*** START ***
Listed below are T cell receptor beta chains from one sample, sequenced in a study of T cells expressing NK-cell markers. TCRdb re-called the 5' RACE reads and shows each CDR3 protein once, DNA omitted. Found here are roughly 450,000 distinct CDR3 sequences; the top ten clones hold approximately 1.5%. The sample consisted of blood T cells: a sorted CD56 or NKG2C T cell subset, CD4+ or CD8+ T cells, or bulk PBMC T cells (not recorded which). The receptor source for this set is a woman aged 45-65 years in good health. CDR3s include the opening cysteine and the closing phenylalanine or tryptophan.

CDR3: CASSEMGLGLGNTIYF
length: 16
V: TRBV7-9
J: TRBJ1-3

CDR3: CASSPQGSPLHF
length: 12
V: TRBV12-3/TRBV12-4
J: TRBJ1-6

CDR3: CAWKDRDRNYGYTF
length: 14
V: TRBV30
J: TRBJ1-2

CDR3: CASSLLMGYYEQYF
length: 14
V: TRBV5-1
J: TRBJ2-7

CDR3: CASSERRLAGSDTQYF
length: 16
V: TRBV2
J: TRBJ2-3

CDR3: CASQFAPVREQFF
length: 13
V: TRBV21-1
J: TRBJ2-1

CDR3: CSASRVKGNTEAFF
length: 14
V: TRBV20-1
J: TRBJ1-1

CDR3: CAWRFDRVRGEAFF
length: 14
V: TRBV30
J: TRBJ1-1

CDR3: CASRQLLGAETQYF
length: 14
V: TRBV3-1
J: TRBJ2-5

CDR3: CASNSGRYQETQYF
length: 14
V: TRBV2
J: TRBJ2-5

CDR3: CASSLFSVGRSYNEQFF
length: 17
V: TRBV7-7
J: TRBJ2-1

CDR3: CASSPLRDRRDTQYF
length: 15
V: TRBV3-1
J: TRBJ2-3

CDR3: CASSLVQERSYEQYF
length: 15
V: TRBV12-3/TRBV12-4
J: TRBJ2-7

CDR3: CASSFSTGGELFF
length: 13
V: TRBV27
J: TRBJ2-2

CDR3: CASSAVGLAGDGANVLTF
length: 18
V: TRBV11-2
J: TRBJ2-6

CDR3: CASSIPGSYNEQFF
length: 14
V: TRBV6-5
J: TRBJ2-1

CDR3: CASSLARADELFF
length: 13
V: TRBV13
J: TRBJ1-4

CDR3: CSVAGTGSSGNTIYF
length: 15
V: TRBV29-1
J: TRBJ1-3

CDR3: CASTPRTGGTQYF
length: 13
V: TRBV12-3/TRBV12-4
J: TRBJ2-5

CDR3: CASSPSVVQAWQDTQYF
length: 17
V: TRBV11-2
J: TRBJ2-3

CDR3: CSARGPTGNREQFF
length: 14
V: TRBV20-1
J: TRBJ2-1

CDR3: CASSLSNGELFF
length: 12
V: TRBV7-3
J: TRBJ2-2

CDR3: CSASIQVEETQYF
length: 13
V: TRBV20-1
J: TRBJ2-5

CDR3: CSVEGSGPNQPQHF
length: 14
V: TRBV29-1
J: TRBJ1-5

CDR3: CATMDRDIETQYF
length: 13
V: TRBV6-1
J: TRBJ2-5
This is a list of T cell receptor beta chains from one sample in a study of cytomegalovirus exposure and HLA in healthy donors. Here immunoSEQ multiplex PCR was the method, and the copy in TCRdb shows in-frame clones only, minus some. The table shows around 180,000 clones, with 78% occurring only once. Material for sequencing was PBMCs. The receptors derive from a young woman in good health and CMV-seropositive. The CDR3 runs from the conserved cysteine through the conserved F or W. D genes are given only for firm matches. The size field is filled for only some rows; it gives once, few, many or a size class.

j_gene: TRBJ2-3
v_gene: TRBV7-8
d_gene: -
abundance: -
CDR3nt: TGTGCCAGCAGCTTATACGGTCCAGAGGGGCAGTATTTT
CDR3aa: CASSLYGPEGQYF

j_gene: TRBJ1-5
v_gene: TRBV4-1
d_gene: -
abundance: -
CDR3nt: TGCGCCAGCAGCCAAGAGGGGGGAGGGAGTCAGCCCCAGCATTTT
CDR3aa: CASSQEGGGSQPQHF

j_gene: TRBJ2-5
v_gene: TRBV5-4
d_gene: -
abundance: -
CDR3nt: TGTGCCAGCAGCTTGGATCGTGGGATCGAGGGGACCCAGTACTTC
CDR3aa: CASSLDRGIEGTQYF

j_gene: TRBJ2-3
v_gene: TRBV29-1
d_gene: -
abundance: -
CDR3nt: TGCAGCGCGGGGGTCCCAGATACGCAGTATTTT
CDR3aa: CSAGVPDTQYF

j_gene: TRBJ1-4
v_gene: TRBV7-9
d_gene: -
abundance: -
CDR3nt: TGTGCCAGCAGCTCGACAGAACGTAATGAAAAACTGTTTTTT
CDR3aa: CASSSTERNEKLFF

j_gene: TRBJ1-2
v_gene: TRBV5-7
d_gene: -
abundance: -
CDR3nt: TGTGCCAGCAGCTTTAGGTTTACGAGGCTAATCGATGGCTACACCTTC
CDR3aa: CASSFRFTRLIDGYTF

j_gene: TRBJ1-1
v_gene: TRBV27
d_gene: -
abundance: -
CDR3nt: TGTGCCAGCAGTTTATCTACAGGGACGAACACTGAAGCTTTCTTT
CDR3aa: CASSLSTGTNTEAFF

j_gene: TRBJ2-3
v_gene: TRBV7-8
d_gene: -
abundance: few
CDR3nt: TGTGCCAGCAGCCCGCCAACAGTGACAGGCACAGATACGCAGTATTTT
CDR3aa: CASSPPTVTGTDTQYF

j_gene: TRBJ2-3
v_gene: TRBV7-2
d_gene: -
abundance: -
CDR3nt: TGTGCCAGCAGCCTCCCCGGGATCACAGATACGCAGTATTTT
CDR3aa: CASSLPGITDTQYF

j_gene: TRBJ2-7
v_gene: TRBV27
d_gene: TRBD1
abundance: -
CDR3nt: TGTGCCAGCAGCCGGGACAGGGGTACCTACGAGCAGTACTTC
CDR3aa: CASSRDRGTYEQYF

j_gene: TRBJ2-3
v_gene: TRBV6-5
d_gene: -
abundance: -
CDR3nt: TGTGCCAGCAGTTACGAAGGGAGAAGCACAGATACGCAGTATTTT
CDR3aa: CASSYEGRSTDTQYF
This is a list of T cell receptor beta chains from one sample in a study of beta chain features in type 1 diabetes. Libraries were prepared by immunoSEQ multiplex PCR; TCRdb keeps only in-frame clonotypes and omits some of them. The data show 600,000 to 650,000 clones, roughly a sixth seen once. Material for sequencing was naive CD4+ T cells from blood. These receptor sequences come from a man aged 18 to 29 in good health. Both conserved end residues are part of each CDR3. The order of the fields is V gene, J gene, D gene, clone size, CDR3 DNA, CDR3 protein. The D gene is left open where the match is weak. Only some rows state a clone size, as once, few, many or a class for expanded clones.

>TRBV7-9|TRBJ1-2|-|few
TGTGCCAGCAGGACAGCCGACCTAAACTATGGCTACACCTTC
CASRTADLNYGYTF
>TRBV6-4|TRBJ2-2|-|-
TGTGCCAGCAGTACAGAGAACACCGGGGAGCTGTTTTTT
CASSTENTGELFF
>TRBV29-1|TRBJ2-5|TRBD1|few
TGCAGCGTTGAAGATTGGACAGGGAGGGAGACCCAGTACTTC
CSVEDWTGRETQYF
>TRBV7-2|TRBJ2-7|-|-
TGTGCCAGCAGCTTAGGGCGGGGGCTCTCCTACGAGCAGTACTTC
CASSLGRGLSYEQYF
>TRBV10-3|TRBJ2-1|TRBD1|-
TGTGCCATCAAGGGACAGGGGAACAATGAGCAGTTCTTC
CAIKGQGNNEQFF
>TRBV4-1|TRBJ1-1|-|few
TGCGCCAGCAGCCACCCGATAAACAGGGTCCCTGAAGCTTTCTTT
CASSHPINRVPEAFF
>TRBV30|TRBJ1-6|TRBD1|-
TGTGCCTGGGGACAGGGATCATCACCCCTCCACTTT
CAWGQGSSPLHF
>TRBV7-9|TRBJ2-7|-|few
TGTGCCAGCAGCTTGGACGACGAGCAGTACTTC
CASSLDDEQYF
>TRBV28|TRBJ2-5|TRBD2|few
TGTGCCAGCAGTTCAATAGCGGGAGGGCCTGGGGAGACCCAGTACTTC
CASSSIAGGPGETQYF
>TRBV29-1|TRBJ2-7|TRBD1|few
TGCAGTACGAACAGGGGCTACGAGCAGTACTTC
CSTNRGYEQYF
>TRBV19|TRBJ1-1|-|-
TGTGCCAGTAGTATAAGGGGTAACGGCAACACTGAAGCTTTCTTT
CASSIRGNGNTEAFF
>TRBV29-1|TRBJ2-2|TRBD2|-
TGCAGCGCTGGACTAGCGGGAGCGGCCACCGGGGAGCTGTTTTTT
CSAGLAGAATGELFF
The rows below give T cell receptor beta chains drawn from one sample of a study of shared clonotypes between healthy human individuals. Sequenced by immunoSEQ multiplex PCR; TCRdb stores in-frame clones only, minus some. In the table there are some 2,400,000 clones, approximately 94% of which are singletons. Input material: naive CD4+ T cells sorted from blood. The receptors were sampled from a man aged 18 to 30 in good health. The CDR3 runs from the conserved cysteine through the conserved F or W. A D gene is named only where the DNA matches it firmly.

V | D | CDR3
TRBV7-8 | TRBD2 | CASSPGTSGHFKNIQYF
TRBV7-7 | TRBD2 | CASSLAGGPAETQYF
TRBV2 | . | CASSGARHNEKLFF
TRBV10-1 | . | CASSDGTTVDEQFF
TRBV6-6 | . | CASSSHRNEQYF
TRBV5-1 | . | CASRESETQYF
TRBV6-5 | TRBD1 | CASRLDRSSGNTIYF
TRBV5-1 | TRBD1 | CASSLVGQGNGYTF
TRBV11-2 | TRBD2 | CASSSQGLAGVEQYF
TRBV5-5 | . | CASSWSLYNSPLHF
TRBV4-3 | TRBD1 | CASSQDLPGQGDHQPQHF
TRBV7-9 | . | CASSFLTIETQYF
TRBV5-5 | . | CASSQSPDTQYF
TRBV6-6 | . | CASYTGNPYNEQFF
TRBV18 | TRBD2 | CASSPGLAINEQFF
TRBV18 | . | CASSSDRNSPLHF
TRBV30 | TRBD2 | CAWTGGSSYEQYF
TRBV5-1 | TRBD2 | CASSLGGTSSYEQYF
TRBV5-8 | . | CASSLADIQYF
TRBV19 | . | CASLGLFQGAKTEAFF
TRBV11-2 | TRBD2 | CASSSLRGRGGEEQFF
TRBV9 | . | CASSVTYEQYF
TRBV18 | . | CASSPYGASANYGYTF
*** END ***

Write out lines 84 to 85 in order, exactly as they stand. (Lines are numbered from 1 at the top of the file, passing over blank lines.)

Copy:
V: TRBV20-1
J: TRBJ2-1